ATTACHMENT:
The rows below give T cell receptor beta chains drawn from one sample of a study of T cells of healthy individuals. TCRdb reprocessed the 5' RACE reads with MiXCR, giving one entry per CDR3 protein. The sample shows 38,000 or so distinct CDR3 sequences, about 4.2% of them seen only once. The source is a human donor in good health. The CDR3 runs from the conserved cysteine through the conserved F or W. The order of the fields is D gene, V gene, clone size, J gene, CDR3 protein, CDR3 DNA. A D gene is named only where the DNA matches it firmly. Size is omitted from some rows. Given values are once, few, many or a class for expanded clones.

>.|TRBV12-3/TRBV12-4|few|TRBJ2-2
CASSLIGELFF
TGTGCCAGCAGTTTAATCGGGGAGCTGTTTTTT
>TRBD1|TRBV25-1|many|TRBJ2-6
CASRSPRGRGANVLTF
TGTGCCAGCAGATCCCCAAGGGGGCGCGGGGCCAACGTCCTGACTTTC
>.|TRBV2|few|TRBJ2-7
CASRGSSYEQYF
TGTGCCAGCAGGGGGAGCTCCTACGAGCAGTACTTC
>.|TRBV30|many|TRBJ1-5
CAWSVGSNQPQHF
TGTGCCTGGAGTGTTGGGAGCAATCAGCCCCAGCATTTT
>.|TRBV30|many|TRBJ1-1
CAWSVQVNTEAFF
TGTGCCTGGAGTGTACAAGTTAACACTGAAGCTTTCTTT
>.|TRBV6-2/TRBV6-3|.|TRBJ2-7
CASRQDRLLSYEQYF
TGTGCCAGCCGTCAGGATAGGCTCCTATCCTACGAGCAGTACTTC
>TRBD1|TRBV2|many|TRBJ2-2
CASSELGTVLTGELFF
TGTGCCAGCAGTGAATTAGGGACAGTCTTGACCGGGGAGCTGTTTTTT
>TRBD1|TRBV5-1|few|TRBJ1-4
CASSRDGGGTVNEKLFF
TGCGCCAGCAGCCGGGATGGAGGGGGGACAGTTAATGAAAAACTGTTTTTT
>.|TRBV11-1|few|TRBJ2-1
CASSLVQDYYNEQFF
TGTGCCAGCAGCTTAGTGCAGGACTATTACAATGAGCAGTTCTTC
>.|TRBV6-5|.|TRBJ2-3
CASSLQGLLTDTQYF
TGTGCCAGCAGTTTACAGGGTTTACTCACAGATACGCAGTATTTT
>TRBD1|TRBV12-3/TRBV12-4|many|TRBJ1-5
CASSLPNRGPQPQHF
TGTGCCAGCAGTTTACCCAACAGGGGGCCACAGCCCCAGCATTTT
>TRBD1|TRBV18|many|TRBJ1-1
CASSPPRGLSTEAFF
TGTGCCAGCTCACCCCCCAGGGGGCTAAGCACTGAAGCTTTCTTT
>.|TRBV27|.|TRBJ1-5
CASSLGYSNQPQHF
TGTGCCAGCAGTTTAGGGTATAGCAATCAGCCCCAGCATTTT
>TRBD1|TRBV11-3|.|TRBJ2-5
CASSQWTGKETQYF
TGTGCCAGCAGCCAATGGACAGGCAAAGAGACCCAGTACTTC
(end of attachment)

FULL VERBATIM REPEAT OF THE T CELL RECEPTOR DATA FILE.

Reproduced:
The rows below give T cell receptor beta chains drawn from one sample of a study of T cells of healthy individuals. TCRdb reprocessed the 5' RACE reads with MiXCR, giving one entry per CDR3 protein. The sample shows 38,000 or so distinct CDR3 sequences, about 4.2% of them seen only once. The source is a human donor in good health. The CDR3 runs from the conserved cysteine through the conserved F or W. The order of the fields is D gene, V gene, clone size, J gene, CDR3 protein, CDR3 DNA. A D gene is named only where the DNA matches it firmly. Size is omitted from some rows. Given values are once, few, many or a class for expanded clones.

>.|TRBV12-3/TRBV12-4|few|TRBJ2-2
CASSLIGELFF
TGTGCCAGCAGTTTAATCGGGGAGCTGTTTTTT
>TRBD1|TRBV25-1|many|TRBJ2-6
CASRSPRGRGANVLTF
TGTGCCAGCAGATCCCCAAGGGGGCGCGGGGCCAACGTCCTGACTTTC
>.|TRBV2|few|TRBJ2-7
CASRGSSYEQYF
TGTGCCAGCAGGGGGAGCTCCTACGAGCAGTACTTC
>.|TRBV30|many|TRBJ1-5
CAWSVGSNQPQHF
TGTGCCTGGAGTGTTGGGAGCAATCAGCCCCAGCATTTT
>.|TRBV30|many|TRBJ1-1
CAWSVQVNTEAFF
TGTGCCTGGAGTGTACAAGTTAACACTGAAGCTTTCTTT
>.|TRBV6-2/TRBV6-3|.|TRBJ2-7
CASRQDRLLSYEQYF
TGTGCCAGCCGTCAGGATAGGCTCCTATCCTACGAGCAGTACTTC
>TRBD1|TRBV2|many|TRBJ2-2
CASSELGTVLTGELFF
TGTGCCAGCAGTGAATTAGGGACAGTCTTGACCGGGGAGCTGTTTTTT
>TRBD1|TRBV5-1|few|TRBJ1-4
CASSRDGGGTVNEKLFF
TGCGCCAGCAGCCGGGATGGAGGGGGGACAGTTAATGAAAAACTGTTTTTT
>.|TRBV11-1|few|TRBJ2-1
CASSLVQDYYNEQFF
TGTGCCAGCAGCTTAGTGCAGGACTATTACAATGAGCAGTTCTTC
>.|TRBV6-5|.|TRBJ2-3
CASSLQGLLTDTQYF
TGTGCCAGCAGTTTACAGGGTTTACTCACAGATACGCAGTATTTT
>TRBD1|TRBV12-3/TRBV12-4|many|TRBJ1-5
CASSLPNRGPQPQHF
TGTGCCAGCAGTTTACCCAACAGGGGGCCACAGCCCCAGCATTTT
>TRBD1|TRBV18|many|TRBJ1-1
CASSPPRGLSTEAFF
TGTGCCAGCTCACCCCCCAGGGGGCTAAGCACTGAAGCTTTCTTT
>.|TRBV27|.|TRBJ1-5
CASSLGYSNQPQHF
TGTGCCAGCAGTTTAGGGTATAGCAATCAGCCCCAGCATTTT
>TRBD1|TRBV11-3|.|TRBJ2-5
CASSQWTGKETQYF
TGTGCCAGCAGCCAATGGACAGGCAAAGAGACCCAGTACTTC